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IFC: How would you describe Neurotica to a fancy network executive you met in an elevator?

Jenny: Neurotica is about a plucky Dominatrix with OCD trying to save her small-town dungeon.

IFC: How would you describe Neurotica to a drunk friend of a friend you met in a bar?

Jenny: Neurotica is about a plucky Dominatrix with OCD trying to save her small-town dungeon. You’re great. We should get coffee sometime. I’m not just saying that. I know other people just say that sometimes but I really feel like we’re going to be friends, you know? Here, what’s your number, I’ll call you so you can have my number!

IFC: What’s your comedy origin story?

Jenny: Since I was a kid I’ve dealt with severe OCD and anxiety. Comedy has always been one of the ways I’ve dealt with that. I honestly just want to help make people feel happy for a few minutes at a time.

IFC: What was the genesis of Neurotica?

Jenny: I’m pretty sure it was a title-first situation. I was coming up with ideas to pitch to a production company a million years ago (this isn’t hyperbole; I am VERY old) and just wrote down “Neurotica”; then it just sort of appeared fully formed. “Neurotica? Oh it’s an over-the-top romantic comedy about a Dominatrix with OCD, of course.” And that just happened to hit the buttons of everything I’m fascinated by.

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IFC: How would you describe Ivy?

Jenny: Ivy is everything I love in a comedy character – she’s tenacious, she’s confident, she’s sweet, she’s a big wonderful weirdo.

IFC: How would Ivy’s clientele describe her?

Jenny:  Open-minded, caring, excellent aim.

IFC: Why don’t more small towns have local dungeons?

Jenny: How do you know they don’t?

IFC: What are the pros and cons of joining a chain mega dungeon?

Jenny: You can use any of their locations but you’ll always forget you have a membership and in a year you’ll be like “jeez why won’t they let me just cancel?”

IFC: Mouths are gross! Why is that?

Jenny: If you had never seen a mouth before and I was like “it’s a wet flesh cave with sharp parts that lives in your face”, it would sound like Cronenberg-ian body horror. All body parts are horrifying. I’m kind of rooting for the singularity, I’d feel way better if I was just a consciousness in a cloud.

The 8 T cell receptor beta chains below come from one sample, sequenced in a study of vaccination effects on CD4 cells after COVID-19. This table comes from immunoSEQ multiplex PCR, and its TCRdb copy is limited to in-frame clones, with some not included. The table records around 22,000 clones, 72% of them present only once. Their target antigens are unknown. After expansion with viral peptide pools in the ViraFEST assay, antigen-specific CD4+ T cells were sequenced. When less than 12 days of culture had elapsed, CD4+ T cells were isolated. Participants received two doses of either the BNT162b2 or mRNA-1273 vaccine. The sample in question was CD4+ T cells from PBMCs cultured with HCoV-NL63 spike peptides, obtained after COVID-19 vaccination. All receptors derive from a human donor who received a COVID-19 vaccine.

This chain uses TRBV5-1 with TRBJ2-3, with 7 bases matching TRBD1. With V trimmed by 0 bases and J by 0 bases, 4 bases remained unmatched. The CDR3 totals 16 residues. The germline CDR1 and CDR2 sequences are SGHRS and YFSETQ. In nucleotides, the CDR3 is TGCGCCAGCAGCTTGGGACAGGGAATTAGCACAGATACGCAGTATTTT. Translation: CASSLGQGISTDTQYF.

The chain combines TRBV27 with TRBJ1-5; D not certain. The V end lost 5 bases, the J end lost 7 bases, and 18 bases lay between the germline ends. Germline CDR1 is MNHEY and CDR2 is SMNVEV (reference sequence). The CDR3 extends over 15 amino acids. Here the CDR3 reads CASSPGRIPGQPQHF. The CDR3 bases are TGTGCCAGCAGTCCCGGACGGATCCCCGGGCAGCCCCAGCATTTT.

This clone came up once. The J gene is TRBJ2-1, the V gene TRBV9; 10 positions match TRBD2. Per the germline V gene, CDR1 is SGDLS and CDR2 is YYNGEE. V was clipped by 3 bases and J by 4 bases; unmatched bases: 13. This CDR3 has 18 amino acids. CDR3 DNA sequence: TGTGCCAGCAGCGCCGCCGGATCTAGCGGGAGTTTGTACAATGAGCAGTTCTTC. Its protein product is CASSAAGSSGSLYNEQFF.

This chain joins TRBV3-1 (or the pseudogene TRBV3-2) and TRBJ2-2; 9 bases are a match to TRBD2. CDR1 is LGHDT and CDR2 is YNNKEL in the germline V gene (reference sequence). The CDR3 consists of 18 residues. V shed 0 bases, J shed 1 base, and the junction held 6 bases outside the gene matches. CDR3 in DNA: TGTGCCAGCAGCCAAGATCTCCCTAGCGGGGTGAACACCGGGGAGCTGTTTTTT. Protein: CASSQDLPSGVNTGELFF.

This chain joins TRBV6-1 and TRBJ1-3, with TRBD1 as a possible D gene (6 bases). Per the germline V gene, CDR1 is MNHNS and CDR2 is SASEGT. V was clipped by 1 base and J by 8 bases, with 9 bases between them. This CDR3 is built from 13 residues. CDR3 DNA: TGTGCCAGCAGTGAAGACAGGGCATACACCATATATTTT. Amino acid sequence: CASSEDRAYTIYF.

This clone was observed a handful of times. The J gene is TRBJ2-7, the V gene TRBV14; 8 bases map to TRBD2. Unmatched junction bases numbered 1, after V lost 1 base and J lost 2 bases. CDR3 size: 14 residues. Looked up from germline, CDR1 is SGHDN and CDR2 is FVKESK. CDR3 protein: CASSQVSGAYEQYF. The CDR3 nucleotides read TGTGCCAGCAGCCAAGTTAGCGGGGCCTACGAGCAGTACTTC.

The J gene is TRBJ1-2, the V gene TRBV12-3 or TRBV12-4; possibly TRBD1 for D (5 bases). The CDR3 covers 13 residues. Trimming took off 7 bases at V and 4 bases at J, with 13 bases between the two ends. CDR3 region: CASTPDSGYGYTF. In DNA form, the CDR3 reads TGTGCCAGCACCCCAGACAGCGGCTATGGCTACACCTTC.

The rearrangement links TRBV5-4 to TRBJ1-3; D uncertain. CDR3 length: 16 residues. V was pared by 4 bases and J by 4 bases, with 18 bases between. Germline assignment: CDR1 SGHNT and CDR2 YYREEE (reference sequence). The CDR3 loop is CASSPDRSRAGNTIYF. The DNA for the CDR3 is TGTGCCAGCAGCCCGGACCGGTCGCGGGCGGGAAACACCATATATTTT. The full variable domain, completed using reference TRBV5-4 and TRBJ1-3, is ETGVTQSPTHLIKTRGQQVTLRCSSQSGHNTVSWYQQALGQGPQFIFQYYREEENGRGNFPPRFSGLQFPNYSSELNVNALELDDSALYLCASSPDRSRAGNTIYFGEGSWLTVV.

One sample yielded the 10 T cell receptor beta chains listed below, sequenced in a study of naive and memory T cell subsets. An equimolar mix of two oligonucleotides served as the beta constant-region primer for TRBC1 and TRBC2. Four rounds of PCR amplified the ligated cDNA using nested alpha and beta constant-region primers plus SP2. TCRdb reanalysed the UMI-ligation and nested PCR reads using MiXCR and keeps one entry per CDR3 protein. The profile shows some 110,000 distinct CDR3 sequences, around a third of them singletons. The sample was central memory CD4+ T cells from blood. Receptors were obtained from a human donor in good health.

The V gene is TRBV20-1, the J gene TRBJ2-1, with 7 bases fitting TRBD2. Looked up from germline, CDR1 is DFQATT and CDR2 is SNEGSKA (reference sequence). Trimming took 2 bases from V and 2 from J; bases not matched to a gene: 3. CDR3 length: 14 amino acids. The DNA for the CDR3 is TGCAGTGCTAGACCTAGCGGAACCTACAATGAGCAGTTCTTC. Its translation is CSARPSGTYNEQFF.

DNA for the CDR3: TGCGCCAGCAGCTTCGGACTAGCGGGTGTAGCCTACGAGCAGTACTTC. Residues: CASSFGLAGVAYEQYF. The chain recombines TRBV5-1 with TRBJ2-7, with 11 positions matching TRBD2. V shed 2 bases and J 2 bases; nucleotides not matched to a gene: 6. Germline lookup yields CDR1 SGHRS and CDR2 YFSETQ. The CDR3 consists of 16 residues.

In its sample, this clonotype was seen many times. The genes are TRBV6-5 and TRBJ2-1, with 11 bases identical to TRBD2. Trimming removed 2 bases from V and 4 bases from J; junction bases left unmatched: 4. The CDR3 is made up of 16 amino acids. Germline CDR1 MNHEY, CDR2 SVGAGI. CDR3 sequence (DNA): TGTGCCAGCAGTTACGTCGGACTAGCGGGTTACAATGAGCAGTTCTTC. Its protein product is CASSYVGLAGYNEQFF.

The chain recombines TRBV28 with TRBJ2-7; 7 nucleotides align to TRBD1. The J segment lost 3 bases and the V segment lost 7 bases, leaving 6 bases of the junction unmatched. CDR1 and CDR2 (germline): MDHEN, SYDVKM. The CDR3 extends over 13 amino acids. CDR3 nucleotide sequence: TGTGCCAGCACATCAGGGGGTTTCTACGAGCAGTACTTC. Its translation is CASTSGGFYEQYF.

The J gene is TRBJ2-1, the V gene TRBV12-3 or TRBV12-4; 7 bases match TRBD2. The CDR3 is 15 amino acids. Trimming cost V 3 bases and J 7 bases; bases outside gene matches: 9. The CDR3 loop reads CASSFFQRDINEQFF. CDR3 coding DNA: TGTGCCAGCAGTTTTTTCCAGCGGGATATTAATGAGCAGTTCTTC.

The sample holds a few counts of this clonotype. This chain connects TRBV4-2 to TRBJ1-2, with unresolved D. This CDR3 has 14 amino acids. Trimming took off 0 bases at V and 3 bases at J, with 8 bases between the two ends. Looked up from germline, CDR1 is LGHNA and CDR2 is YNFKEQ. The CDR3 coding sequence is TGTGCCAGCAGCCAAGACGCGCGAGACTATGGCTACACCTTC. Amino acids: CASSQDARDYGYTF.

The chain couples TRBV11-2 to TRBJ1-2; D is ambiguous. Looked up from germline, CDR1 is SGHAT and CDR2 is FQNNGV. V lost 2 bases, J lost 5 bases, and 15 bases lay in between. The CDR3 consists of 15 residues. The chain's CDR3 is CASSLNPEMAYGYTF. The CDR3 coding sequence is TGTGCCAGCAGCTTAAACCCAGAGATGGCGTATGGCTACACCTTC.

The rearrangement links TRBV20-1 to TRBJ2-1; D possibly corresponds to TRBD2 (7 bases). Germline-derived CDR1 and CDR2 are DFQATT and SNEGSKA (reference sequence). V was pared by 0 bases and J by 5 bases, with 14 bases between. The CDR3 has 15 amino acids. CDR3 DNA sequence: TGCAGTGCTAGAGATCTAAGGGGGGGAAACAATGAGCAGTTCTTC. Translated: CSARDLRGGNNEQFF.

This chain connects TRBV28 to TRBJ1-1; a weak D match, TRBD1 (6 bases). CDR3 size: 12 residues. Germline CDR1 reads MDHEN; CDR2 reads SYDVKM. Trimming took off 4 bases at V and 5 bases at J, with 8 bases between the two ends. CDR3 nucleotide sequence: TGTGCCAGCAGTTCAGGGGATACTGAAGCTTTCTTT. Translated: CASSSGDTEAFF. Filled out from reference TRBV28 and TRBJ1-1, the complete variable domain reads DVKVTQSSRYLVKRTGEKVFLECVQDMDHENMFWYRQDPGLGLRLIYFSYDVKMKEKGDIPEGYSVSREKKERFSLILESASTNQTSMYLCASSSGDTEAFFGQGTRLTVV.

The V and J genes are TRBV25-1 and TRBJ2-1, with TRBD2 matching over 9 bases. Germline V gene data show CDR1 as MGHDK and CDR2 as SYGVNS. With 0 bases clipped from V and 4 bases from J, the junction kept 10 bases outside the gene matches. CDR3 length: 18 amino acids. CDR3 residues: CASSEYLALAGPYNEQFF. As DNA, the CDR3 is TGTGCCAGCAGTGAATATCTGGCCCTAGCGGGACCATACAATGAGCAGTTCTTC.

See the whole season of Neurotica right now on IFC’s Comedy Crib.

The-Craft

The ’90s Are Back

The '90s live again during IFC's weekend marathon.

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Photo Credit: Everett Digital, Columbia Pictures

We know what you’re thinking: “Why on Earth would anyone want to reanimate the decade that gave us Haddaway, Los Del Rio, and Smash Mouth, not to mention Crystal Pepsi?”

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Thoughts like those are normal. After all, we tend to remember lasting psychological trauma more vividly than fleeting joy. But if you dig deep, you’ll rediscover that the ’90s gave us so much to fondly revisit. Consider the four pillars of true ’90s culture.

Boy Bands

We all pretended to hate them, but watch us come alive at a karaoke bar when “I Want It That Way” comes on. Arguably more influential than Brit Pop and Grunge put together, because hello – Justin Timberlake. He’s a legitimate cultural gem.

Man-Child Movies

Adam Sandler is just behind The Simpsons in terms of his influence on humor. Somehow his man-child schtick didn’t get old until the aughts, and his success in that arena ushered in a wave of other man-child movies from fellow ’90s comedians. RIP Chris Farley (and WTF Rob Schneider).

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Teen Angst

In horror, dramas, comedies, and everything in between: Troubled teens! Getting into trouble! Who couldn’t relate to their First World problems, plaid flannels, and lose grasp of the internet?

Mainstream Nihilism

From the Coen Bros to Fincher to Tarantino, filmmakers on the verge of explosive popularity seemed interested in one thing: mind f*cking their audiences by putting characters in situations (and plot lines) beyond anyone’s control.

Feeling better about that walk down memory lane? Good. Enjoy the revival.

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And revisit some important ’90s classics all this weekend during IFC’s ’90s Marathon. Check out the full schedule here.